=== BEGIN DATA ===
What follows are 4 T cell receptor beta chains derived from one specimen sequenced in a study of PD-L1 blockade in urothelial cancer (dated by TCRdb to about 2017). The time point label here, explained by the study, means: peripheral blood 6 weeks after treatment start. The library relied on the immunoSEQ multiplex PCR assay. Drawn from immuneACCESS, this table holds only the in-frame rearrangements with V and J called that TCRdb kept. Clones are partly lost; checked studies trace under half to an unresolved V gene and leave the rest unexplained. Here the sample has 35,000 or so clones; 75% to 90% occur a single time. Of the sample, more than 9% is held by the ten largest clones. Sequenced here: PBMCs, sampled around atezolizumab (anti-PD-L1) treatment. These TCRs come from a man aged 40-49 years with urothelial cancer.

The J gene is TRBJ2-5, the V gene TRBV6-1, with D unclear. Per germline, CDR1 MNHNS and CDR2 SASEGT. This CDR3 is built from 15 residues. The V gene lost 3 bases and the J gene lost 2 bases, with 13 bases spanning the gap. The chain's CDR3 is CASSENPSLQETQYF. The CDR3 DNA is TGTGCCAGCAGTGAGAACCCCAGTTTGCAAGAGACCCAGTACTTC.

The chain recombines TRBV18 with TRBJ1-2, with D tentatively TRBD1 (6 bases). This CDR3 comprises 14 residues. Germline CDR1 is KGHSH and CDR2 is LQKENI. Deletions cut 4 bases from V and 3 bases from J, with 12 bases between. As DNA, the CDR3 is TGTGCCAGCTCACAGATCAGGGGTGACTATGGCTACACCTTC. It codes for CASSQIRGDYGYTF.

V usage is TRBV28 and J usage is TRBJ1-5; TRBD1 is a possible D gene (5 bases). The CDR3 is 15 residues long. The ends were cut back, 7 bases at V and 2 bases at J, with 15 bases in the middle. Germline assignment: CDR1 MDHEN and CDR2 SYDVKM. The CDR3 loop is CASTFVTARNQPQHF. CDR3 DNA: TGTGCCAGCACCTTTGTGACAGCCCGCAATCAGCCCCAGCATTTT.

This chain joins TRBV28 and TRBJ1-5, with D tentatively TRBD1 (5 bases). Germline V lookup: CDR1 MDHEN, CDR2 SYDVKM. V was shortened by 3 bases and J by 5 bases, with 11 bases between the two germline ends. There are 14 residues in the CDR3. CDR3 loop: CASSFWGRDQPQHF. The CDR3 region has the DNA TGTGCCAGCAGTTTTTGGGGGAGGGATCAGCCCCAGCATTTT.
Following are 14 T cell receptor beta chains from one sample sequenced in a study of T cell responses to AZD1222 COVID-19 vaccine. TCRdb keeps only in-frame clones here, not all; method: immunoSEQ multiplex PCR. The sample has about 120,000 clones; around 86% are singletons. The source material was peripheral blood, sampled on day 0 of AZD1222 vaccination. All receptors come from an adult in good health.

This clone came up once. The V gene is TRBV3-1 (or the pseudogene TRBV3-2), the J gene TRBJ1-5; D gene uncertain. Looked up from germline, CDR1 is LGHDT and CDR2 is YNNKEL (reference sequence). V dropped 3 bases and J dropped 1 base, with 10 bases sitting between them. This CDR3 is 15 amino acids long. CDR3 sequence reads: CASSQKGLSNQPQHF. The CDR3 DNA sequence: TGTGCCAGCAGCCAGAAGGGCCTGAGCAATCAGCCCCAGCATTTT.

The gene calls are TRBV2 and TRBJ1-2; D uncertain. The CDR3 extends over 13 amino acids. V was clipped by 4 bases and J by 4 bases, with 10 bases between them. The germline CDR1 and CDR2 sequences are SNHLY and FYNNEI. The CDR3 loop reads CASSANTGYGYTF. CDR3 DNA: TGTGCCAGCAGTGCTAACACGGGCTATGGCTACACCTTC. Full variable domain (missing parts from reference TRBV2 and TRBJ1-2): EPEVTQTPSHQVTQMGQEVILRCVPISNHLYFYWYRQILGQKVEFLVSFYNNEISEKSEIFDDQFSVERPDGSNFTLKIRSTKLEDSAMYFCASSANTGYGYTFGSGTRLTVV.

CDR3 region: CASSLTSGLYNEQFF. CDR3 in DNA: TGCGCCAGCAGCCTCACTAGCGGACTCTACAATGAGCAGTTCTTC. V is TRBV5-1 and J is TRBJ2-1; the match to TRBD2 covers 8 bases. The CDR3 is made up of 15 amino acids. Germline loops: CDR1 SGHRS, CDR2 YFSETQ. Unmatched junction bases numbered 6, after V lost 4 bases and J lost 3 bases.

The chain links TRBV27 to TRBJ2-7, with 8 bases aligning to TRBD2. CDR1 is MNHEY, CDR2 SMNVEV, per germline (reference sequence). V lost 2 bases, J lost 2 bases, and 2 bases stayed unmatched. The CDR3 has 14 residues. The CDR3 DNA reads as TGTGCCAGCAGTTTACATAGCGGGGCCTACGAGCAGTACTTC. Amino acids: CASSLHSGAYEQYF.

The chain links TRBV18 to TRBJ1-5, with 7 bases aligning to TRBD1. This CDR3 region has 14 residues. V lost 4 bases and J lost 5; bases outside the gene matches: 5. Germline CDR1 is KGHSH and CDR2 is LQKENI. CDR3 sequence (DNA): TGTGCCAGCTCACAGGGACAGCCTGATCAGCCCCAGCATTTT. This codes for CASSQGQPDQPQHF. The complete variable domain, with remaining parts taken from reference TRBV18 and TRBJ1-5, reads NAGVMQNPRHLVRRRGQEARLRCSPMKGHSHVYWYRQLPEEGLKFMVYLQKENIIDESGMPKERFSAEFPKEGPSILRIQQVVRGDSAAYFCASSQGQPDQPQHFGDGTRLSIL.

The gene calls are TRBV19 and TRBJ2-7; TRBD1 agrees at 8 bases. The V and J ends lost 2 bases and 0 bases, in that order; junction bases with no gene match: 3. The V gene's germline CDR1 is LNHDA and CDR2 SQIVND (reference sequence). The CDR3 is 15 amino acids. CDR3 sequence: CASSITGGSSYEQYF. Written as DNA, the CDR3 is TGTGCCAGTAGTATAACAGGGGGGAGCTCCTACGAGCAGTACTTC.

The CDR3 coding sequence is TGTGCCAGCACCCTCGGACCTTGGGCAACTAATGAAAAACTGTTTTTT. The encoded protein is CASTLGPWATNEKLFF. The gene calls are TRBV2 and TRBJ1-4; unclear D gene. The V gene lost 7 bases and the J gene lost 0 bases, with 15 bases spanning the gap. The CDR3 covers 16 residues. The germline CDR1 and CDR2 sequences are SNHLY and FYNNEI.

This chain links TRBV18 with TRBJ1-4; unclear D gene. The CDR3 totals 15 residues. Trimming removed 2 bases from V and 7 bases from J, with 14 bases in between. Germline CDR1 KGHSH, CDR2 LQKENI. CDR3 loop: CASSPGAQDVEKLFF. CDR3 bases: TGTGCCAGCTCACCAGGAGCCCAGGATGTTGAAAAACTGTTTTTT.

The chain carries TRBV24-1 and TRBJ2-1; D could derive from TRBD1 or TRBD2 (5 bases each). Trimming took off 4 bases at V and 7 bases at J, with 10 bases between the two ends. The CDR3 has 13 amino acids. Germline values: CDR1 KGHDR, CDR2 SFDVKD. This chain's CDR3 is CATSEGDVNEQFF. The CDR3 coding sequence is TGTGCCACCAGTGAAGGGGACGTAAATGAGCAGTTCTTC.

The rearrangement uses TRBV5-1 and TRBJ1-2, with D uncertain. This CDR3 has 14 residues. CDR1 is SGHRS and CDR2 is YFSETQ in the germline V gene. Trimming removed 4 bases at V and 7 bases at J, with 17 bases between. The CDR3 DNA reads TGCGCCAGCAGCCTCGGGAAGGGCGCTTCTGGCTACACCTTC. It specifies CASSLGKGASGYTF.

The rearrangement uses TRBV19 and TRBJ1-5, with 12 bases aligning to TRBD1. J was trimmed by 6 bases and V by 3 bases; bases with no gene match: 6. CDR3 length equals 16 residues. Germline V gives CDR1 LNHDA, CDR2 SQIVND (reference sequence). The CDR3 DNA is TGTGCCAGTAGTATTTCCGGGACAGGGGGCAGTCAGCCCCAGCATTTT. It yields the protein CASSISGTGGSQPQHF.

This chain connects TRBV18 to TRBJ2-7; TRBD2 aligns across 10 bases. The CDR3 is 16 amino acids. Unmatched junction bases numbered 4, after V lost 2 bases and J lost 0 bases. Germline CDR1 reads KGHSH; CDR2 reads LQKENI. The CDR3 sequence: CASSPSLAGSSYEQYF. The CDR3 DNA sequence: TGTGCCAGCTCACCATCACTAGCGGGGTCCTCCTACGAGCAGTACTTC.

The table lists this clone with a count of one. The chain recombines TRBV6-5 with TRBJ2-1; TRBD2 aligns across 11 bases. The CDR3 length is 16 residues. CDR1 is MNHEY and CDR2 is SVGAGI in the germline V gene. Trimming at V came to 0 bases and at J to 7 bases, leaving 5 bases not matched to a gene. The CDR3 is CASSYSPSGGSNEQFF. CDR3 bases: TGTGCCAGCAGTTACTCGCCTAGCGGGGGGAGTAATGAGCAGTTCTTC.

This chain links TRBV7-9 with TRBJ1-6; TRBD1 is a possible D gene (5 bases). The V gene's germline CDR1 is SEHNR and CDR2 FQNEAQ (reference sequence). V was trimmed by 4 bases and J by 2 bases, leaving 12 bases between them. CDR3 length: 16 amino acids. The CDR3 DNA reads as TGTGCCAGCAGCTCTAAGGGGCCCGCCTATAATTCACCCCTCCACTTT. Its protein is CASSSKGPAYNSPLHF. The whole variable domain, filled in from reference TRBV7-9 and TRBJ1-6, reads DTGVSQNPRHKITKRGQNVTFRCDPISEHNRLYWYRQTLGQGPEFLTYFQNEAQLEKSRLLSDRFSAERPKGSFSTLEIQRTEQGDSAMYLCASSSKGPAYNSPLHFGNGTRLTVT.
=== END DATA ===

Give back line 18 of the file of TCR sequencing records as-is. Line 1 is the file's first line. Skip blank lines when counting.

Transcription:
This chain connects TRBV18 to TRBJ2-7; TRBD2 aligns across 10 bases. The CDR3 is 16 amino acids. Unmatched junction bases numbered 4, after V lost 2 bases and J lost 0 bases. Germline CDR1 reads KGHSH; CDR2 reads LQKENI. The CDR3 sequence: CASSPSLAGSSYEQYF. The CDR3 DNA sequence: TGTGCCAGCTCACCATCACTAGCGGGGTCCTCCTACGAGCAGTACTTC.